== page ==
The Osaka High Court on Thursday sentenced the founder and former president of English conversation school operator Nova Corp. to two years in prison for embezzling 320 million yen of employees’ benefit funds, reducing a lower court sentence of three years and six months.
The defense counsel for Nozomu Sahashi, 59, plans to appeal the ruling as he has pled not guilty to the charge since his first trial at the Osaka District Court, saying he used the funds for the company and not personal benefit.
Presiding Judge Sumio Matoba determined that the accusation was upheld, however, saying the entity in charge of the funds was aimed at the welfare of employees and was separate from Nova by nature, and that Sahashi had inflicted damage to the entity.
According to the ruling, Sahashi transferred the sum accumulated at the entity to a bank account of a Nova subsidiary in July 2007 to reimburse fees students had paid on contracts that they subsequently cancelled.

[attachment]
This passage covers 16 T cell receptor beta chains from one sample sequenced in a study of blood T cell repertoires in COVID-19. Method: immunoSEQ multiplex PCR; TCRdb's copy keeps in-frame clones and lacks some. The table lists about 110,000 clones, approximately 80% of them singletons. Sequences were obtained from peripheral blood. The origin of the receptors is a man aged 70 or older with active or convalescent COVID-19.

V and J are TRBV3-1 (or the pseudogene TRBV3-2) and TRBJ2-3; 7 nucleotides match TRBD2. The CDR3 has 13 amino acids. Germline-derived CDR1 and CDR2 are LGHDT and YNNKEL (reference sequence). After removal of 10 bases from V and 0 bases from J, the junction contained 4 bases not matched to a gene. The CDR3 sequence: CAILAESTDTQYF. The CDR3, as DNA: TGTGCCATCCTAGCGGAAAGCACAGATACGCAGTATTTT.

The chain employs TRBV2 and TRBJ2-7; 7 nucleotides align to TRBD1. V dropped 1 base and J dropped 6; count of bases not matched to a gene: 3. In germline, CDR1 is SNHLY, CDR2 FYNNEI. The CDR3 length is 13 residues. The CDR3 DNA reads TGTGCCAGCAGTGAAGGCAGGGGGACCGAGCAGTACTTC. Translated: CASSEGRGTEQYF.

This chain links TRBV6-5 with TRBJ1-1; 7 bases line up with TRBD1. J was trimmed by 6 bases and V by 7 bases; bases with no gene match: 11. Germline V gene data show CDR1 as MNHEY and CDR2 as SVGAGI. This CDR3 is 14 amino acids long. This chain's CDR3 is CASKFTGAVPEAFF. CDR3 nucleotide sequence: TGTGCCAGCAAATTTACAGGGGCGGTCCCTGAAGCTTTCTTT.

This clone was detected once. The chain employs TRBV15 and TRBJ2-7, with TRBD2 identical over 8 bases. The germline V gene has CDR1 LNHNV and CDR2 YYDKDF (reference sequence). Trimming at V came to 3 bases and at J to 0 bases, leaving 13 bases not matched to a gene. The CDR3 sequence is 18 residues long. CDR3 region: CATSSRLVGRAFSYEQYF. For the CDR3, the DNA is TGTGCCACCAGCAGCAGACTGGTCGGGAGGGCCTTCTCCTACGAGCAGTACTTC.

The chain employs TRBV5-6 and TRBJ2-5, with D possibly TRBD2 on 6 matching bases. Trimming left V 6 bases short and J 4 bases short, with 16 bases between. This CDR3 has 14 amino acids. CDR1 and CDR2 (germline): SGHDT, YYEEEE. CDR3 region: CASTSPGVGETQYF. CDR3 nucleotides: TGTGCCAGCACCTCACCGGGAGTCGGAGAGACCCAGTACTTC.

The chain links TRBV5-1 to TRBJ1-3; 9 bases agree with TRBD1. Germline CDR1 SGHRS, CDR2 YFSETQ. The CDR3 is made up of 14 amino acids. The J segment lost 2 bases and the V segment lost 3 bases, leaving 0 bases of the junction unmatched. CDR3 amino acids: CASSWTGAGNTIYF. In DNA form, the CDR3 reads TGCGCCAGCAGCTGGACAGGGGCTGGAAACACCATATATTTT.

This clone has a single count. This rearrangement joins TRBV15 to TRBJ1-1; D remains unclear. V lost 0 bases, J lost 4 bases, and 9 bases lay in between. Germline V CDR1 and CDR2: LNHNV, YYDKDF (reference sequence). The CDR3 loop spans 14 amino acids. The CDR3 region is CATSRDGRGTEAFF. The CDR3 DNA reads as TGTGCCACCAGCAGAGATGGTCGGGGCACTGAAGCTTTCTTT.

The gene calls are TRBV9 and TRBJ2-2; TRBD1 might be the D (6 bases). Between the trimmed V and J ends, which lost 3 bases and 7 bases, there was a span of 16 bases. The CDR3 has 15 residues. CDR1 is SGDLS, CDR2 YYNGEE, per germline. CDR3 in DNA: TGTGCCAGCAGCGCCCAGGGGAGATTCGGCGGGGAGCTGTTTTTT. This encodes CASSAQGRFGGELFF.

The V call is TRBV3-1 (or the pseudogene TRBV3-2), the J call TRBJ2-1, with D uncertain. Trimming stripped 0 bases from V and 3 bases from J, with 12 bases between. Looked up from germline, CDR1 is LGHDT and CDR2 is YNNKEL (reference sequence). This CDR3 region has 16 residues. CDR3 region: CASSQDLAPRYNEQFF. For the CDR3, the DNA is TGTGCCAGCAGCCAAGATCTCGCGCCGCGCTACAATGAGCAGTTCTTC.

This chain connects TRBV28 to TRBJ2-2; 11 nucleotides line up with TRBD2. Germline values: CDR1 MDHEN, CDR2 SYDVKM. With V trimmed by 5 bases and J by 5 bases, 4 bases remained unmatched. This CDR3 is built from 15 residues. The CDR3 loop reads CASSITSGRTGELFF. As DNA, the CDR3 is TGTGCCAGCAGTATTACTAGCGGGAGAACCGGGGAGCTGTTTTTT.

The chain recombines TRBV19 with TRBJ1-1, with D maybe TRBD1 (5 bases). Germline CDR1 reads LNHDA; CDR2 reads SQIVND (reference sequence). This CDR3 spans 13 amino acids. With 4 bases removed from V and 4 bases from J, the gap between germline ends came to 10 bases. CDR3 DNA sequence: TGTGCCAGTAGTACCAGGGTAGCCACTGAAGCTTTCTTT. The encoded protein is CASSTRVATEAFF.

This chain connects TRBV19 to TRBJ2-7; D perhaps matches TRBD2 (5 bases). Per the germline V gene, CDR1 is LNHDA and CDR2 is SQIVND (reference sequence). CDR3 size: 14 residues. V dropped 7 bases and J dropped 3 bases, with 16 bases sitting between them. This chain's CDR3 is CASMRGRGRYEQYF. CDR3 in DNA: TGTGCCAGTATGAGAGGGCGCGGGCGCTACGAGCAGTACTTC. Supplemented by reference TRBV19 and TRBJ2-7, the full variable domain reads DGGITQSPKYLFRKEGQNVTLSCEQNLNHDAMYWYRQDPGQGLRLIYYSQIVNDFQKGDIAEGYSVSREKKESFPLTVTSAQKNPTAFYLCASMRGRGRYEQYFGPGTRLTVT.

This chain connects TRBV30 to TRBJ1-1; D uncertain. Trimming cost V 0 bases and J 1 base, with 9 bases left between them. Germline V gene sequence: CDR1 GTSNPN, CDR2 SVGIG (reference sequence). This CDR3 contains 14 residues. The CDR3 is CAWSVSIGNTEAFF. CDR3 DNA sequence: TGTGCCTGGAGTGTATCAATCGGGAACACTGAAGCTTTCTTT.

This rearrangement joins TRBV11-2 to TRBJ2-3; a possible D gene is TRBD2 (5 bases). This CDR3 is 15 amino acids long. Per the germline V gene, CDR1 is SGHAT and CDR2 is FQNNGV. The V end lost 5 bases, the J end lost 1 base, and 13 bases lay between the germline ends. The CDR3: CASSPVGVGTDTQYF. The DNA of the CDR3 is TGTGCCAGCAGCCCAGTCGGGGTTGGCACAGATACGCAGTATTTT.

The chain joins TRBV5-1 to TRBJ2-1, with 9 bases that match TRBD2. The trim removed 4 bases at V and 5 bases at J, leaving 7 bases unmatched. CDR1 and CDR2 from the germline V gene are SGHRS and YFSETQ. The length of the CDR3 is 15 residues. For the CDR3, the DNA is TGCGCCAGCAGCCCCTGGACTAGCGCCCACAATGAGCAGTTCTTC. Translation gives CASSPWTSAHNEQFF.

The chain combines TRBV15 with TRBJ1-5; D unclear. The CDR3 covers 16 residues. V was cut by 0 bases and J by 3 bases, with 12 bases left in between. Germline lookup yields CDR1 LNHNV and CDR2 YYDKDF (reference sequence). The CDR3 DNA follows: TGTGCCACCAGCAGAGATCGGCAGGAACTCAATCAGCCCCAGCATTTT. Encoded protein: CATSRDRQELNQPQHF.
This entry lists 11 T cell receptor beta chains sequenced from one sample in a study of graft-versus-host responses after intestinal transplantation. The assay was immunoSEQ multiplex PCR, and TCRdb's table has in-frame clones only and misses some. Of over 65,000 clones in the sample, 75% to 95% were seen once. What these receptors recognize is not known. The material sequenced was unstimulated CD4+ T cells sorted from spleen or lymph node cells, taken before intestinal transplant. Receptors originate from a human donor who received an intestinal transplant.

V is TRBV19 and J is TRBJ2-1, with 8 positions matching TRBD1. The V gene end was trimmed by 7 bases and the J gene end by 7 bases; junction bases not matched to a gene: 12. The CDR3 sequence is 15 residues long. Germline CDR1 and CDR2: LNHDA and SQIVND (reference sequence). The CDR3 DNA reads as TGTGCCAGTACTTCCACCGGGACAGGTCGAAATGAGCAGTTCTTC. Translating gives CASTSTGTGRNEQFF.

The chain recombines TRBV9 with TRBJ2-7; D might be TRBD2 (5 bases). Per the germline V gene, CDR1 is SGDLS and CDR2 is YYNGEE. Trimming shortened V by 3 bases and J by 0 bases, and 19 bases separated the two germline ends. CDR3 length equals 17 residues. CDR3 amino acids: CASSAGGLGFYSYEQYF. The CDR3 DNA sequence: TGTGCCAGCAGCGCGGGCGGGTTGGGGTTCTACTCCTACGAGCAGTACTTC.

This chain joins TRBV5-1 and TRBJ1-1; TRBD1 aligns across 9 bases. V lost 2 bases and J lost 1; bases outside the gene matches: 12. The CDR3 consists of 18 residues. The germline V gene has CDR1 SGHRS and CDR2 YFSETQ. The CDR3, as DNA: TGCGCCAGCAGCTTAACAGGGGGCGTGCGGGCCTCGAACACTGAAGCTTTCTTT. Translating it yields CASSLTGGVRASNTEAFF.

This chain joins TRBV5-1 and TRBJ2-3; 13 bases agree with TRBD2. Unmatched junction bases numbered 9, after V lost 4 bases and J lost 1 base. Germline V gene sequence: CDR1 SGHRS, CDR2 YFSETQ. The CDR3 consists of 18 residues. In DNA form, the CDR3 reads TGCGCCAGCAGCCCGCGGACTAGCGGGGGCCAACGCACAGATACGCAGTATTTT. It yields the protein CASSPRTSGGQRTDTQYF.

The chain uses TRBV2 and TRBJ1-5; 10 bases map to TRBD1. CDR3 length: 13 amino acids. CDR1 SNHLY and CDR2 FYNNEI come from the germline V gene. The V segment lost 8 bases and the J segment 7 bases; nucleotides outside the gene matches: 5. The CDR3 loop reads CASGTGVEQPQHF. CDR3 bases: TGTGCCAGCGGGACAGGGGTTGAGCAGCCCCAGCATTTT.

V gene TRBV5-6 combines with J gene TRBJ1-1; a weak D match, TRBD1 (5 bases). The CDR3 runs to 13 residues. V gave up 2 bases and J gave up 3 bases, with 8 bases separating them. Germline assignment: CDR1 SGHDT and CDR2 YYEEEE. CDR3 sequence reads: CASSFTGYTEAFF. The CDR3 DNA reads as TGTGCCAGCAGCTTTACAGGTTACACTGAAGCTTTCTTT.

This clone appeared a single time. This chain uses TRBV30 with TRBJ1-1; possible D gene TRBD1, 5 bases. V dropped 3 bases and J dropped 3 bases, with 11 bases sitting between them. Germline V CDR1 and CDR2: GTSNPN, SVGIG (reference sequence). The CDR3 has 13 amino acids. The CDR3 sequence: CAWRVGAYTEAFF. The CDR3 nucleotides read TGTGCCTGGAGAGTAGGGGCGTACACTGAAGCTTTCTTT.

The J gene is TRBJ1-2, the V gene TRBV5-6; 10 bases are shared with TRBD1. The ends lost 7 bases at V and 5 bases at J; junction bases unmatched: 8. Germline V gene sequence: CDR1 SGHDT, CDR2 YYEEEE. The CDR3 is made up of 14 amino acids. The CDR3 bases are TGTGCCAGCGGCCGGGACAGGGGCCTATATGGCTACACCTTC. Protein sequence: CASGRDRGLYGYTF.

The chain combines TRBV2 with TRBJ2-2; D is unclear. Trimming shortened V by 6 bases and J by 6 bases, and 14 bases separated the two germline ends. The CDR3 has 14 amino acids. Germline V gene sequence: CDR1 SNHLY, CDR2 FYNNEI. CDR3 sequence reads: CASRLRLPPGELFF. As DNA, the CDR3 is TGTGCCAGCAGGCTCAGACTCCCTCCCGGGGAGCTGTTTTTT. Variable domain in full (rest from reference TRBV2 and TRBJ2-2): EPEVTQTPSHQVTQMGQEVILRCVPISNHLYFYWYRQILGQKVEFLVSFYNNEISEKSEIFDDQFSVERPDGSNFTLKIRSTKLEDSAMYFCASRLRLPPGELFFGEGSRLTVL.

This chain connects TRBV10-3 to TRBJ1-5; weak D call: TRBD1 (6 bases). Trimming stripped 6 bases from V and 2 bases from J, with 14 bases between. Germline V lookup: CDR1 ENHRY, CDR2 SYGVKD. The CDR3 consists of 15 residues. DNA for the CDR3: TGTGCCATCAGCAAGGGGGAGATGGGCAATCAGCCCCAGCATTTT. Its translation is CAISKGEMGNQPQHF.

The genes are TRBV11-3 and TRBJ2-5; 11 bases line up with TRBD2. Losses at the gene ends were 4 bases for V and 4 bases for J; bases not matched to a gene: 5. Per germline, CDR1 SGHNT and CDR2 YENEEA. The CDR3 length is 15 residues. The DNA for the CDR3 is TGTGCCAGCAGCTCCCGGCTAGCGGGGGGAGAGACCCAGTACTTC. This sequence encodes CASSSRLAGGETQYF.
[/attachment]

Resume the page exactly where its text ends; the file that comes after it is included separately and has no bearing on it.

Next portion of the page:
But the judge recognized in handing down the shorter sentence that the embezzlement was aimed at continuing operating the company amid its management crisis and had an aspect of benefiting employees.
Sahashi launched English conversation classes in Osaka in 1981 and set up Nova in 1990. His venture once grew into Japan’s largest chain of English schools, with some 480,000 people taking language lessons at its peak.
A month after Nova went bust in October 2007, some of its business operation were taken over by Nagoya-based G.communication Co.
In August last year, Nova’s bankruptcy administrator filed a damages suit against Sahashi at the Osaka District Court, seeking about 2.1 billion yen in compensation for breach of trust.